Our perspective on the archive needs to be revised. The Norwegian artist Synnøve G Wettens’ recent exhibition shows us how.
Q&A by Nina Strand, Objektiv
Nina Strand: Your exhibition HOW presents an archive in constant flux, as online content tends to be. Our latest issue of Objektiv, with the title Archive Art, looks at how different artists work with the archive. This isn’t a new tendency in contemporary art, but several recent exhibitions and institutional initiatives, both in Norway and internationally, indicate that an increasing number of artists are working with found material or the archive itself. What do you think about this tendency?
Synnøve G Wetten: I find this tendency to be a natural consequence of the fact that more and more people are getting access to information. Our basic desire to share is blossoming in a groovy uprising. New ways of combining knowledge are giving a radical kick to experiment with/think/invent new concepts of archiving, new concepts of sharing information and new concepts of how to store information. More and more voices and subjects are intertwined in a flux of archives in motion.
Strand: The exhibition catalogue essay states that all the works in HOW are fragments from a larger archive that belongs to a political, collective and inclusive movement named Trans Panthers. The films, images and text take a zigzag route between epochs and cultures. We physically move around in a mutating archive that’s constantly growing. And to have an exhibition that finally gives us back 1980s Vogue culture is very welcome. Could you talk about this exhibition?
Wetten: Today the internet is established as an important stage for suppressed minorities demanding visibility and freedom of speech. But voguing was created by a suppressed and neglected minority of trans people in New York in the 80s. It channelled – and still channels – pride and power through dance and performance in an emancipating way. This emerging culture made a highly political impact on the public view of queer people. We’re all born naked. Everything else is drag. In HOW, Vogue plays a role as a backdrop for the staging of the exhibition – a contemplative trans-political staging in poetic drag. Orange daylight illuminates the space, streaming through a colour filter on the skylight. A curved wall softly breaks the squared lines of the gallery space. Here, I experiment with what I will call politically motivated poetry in a queer time and space.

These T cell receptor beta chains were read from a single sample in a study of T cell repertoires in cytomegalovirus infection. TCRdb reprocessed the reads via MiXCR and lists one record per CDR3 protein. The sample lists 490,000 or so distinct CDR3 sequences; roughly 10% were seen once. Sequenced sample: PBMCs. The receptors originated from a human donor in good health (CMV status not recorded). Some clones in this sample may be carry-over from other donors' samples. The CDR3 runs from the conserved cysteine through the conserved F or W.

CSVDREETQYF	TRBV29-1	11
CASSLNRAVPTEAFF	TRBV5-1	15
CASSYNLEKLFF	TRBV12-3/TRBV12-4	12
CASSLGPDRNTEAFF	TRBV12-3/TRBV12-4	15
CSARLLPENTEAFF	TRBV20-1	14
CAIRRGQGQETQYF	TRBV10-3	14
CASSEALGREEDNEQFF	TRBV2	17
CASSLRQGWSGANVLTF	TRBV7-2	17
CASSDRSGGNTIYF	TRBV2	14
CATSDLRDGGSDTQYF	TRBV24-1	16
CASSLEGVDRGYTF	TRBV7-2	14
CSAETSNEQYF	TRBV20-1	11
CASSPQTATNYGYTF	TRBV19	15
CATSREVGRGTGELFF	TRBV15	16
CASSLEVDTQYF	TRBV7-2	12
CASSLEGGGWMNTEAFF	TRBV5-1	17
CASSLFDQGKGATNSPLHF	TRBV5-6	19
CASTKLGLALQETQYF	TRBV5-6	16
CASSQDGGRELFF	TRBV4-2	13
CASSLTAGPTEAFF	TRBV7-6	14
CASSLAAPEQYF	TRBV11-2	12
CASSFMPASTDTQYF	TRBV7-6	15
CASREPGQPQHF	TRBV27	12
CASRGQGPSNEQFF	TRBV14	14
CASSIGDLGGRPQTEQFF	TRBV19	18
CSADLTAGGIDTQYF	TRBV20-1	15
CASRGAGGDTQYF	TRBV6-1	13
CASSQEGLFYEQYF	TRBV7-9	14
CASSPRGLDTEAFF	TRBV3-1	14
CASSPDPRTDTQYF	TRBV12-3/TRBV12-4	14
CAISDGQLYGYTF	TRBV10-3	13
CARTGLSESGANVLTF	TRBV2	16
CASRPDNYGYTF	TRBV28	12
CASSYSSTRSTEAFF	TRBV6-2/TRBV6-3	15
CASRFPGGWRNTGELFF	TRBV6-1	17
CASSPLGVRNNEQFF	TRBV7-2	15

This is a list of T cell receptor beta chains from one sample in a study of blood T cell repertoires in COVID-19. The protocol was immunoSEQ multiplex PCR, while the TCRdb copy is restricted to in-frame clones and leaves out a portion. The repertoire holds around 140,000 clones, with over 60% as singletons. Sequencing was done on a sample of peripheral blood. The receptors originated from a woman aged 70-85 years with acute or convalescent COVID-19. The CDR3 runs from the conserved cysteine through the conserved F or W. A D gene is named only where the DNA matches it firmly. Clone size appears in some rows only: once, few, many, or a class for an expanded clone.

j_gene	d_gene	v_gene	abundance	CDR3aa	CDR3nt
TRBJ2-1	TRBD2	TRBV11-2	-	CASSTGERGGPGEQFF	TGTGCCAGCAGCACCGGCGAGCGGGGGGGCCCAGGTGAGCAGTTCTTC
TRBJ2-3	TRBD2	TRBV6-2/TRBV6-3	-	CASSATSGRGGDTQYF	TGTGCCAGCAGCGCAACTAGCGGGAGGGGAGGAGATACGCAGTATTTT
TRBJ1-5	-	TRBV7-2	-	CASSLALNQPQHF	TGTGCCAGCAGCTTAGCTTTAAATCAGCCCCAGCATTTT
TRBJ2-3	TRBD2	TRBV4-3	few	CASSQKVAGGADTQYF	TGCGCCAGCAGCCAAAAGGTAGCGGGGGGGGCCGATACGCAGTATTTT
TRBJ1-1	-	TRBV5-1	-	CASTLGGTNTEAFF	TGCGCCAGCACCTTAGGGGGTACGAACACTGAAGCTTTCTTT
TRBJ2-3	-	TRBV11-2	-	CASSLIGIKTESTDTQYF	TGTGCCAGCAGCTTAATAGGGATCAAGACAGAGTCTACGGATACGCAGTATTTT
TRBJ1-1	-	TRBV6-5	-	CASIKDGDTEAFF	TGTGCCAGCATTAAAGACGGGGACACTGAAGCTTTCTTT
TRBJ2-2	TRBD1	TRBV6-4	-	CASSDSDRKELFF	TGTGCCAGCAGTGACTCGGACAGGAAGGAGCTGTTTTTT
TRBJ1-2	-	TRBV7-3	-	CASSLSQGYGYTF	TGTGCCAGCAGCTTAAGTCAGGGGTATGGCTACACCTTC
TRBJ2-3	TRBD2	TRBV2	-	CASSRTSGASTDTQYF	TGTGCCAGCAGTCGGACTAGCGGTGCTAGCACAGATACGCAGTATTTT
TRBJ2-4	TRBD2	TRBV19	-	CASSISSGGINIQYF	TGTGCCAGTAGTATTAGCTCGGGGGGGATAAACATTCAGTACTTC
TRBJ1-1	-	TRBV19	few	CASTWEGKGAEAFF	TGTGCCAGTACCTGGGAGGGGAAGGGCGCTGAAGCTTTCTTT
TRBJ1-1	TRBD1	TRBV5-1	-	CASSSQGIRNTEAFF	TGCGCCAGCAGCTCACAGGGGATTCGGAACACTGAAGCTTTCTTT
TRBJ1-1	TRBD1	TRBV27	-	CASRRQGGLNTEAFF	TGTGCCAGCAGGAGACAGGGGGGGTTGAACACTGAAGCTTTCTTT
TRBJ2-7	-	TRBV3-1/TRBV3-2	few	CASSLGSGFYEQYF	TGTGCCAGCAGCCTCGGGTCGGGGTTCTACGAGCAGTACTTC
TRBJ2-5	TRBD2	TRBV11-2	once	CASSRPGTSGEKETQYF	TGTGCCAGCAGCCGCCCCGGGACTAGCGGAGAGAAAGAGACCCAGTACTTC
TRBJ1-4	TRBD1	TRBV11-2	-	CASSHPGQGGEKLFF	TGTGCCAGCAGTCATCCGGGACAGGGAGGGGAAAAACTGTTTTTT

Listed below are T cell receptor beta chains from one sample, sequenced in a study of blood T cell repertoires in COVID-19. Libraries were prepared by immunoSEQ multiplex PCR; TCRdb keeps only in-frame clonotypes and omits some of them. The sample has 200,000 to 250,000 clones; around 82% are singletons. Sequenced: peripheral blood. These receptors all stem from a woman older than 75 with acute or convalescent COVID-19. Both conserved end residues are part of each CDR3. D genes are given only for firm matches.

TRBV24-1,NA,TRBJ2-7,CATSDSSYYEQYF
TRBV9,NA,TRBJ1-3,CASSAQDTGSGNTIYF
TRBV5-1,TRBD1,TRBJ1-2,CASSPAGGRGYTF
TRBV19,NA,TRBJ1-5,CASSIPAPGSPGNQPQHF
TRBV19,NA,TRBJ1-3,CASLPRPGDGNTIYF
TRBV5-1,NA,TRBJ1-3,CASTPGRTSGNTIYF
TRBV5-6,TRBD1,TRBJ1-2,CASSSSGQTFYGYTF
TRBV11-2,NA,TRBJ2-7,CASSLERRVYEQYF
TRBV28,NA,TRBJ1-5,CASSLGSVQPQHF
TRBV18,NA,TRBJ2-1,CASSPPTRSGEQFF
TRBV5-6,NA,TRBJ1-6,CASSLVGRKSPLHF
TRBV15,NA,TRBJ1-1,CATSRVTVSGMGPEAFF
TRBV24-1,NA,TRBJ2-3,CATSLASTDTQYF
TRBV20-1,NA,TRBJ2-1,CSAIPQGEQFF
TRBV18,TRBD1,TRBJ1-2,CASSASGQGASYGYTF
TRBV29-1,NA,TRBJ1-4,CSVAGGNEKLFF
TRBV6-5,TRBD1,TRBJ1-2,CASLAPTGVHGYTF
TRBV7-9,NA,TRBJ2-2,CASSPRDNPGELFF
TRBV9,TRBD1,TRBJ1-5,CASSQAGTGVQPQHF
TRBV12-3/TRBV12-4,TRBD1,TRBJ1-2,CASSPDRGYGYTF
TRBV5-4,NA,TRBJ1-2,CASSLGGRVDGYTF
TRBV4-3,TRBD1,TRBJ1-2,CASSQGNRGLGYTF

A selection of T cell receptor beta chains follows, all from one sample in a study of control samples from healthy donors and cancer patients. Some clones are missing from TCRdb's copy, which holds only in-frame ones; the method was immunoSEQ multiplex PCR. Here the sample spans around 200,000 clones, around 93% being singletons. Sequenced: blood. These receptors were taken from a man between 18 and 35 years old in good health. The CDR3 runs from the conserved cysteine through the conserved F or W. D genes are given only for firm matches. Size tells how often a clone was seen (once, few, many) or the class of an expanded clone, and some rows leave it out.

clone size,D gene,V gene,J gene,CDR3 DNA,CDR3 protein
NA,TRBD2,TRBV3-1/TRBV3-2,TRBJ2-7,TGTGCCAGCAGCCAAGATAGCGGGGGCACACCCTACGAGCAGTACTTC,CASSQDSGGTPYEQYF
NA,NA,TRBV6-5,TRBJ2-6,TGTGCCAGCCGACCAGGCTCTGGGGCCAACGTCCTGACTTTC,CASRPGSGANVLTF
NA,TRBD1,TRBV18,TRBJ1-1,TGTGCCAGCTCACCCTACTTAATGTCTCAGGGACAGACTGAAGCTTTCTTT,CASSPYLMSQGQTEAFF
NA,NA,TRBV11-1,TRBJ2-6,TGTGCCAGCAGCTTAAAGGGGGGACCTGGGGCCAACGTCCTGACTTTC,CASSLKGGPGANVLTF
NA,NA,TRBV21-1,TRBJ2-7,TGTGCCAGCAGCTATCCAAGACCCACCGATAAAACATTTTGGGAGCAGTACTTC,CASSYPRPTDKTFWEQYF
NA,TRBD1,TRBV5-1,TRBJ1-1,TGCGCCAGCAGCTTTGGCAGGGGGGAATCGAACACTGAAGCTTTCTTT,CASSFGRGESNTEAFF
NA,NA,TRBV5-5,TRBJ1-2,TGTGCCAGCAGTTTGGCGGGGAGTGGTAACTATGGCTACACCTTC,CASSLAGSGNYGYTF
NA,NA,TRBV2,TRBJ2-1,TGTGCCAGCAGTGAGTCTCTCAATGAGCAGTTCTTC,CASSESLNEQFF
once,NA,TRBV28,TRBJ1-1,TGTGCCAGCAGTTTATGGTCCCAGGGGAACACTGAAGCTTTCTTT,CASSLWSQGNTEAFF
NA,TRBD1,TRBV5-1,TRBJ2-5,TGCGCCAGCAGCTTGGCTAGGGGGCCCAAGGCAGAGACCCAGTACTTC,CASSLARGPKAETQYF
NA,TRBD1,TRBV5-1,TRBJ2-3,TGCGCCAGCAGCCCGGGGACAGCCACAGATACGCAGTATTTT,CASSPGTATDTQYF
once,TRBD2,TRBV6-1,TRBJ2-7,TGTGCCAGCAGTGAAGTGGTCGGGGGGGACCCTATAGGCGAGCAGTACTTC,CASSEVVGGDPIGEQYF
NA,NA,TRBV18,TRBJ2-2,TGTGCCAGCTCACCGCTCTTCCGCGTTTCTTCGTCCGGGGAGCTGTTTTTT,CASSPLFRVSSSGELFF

HOW is an open invitation to include others. The exhibition stages fragments and traces from surfing and searches of gender politics on the web. The format uses these found fragments, performing a poetic and virtual archive.
Trans Panthers is staged as a performative group creating a ‘we’. Real stories are synthesised with my own photographs and short essays. ‘Time and Free Will’, one of several essays presented in a fanzine in the exhibition, calls for new political visions by suggesting that we slow down our present high-speed race. There’s an urgent need for a more humanistic and loving climate in our political language. Soft resistance is suggested by reactivating intuition and awareness. Humour/comics are intertwined for those who want to join in, and see political language as an expansive territory happily challenged by humanistic dada poetry. I consider all contemporary art scenes, both deviant and central, as a politically potent web to share information.
Strand: In a recent review in Kunstkritikk, a quote from the Trans Panthers Manifesto (2011) is used: ‘We demand an endless space of love that blurs the borders of gender and sexuality.’ We’d love to know how!
Wetten: Love as a political concept is rooted in our basic desire to share. Demands of equality, of political, juridical and social acceptance, are essential in this discussion. Open sources and sharing of information are required in a 'transparent society'. Diaries and personal stories are continually posted online. Sharing is caring, and knowledge is soft resistance towards discrimination. Freedom to be who you are is love. Freedom is love, and it might be endless.
SYNNØVE G. WETTEN
9 May–15 June 2014
UNGE KUNSTNERES SAMFUND —1921—